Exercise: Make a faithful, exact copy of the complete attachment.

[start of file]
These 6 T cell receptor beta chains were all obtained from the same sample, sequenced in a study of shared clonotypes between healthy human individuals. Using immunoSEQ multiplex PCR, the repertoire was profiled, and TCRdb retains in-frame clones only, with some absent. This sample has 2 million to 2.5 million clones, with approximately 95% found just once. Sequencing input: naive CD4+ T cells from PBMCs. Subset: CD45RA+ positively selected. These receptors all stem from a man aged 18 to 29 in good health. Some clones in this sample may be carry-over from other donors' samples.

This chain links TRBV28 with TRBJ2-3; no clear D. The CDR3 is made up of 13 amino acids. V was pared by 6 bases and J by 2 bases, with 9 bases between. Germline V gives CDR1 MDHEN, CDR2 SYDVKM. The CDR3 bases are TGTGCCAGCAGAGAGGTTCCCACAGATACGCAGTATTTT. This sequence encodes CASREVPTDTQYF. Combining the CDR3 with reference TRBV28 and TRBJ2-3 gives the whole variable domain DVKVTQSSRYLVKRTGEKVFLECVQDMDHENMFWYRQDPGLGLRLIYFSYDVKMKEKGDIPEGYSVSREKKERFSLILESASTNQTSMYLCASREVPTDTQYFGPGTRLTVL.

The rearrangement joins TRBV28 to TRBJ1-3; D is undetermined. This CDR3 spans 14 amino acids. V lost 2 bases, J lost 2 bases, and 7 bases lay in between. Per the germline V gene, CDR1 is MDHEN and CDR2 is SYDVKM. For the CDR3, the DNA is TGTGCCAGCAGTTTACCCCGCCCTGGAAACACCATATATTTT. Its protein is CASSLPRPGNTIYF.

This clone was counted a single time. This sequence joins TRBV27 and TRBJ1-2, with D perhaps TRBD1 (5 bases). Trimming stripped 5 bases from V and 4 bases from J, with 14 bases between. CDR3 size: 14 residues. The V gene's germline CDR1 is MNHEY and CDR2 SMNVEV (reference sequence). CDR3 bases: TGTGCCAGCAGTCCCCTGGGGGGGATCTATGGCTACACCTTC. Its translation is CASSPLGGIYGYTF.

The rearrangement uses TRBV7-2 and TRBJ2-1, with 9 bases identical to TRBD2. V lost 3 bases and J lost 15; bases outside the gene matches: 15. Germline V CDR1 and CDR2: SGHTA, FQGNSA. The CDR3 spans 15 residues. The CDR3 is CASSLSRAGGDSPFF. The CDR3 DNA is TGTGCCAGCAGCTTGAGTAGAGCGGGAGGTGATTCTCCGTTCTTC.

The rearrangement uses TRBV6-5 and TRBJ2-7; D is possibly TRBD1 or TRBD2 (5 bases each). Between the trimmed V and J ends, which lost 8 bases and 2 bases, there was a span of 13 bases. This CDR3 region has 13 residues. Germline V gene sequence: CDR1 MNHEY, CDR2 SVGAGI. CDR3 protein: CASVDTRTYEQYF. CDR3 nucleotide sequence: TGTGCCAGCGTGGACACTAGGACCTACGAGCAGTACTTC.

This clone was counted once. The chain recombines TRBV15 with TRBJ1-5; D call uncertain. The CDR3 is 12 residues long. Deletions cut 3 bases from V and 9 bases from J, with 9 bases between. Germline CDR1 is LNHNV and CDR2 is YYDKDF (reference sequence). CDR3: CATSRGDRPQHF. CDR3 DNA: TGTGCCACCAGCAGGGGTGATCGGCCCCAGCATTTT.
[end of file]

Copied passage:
These 6 T cell receptor beta chains were all obtained from the same sample, sequenced in a study of shared clonotypes between healthy human individuals. Using immunoSEQ multiplex PCR, the repertoire was profiled, and TCRdb retains in-frame clones only, with some absent. This sample has 2 million to 2.5 million clones, with approximately 95% found just once. Sequencing input: naive CD4+ T cells from PBMCs. Subset: CD45RA+ positively selected. These receptors all stem from a man aged 18 to 29 in good health. Some clones in this sample may be carry-over from other donors' samples.

This chain links TRBV28 with TRBJ2-3; no clear D. The CDR3 is made up of 13 amino acids. V was pared by 6 bases and J by 2 bases, with 9 bases between. Germline V gives CDR1 MDHEN, CDR2 SYDVKM. The CDR3 bases are TGTGCCAGCAGAGAGGTTCCCACAGATACGCAGTATTTT. This sequence encodes CASREVPTDTQYF. Combining the CDR3 with reference TRBV28 and TRBJ2-3 gives the whole variable domain DVKVTQSSRYLVKRTGEKVFLECVQDMDHENMFWYRQDPGLGLRLIYFSYDVKMKEKGDIPEGYSVSREKKERFSLILESASTNQTSMYLCASREVPTDTQYFGPGTRLTVL.

The rearrangement joins TRBV28 to TRBJ1-3; D is undetermined. This CDR3 spans 14 amino acids. V lost 2 bases, J lost 2 bases, and 7 bases lay in between. Per the germline V gene, CDR1 is MDHEN and CDR2 is SYDVKM. For the CDR3, the DNA is TGTGCCAGCAGTTTACCCCGCCCTGGAAACACCATATATTTT. Its protein is CASSLPRPGNTIYF.

This clone was counted a single time. This sequence joins TRBV27 and TRBJ1-2, with D perhaps TRBD1 (5 bases). Trimming stripped 5 bases from V and 4 bases from J, with 14 bases between. CDR3 size: 14 residues. The V gene's germline CDR1 is MNHEY and CDR2 SMNVEV (reference sequence). CDR3 bases: TGTGCCAGCAGTCCCCTGGGGGGGATCTATGGCTACACCTTC. Its translation is CASSPLGGIYGYTF.

The rearrangement uses TRBV7-2 and TRBJ2-1, with 9 bases identical to TRBD2. V lost 3 bases and J lost 15; bases outside the gene matches: 15. Germline V CDR1 and CDR2: SGHTA, FQGNSA. The CDR3 spans 15 residues. The CDR3 is CASSLSRAGGDSPFF. The CDR3 DNA is TGTGCCAGCAGCTTGAGTAGAGCGGGAGGTGATTCTCCGTTCTTC.

The rearrangement uses TRBV6-5 and TRBJ2-7; D is possibly TRBD1 or TRBD2 (5 bases each). Between the trimmed V and J ends, which lost 8 bases and 2 bases, there was a span of 13 bases. This CDR3 region has 13 residues. Germline V gene sequence: CDR1 MNHEY, CDR2 SVGAGI. CDR3 protein: CASVDTRTYEQYF. CDR3 nucleotide sequence: TGTGCCAGCGTGGACACTAGGACCTACGAGCAGTACTTC.

This clone was counted once. The chain recombines TRBV15 with TRBJ1-5; D call uncertain. The CDR3 is 12 residues long. Deletions cut 3 bases from V and 9 bases from J, with 9 bases between. Germline CDR1 is LNHNV and CDR2 is YYDKDF (reference sequence). CDR3: CATSRGDRPQHF. CDR3 DNA: TGTGCCACCAGCAGGGGTGATCGGCCCCAGCATTTT.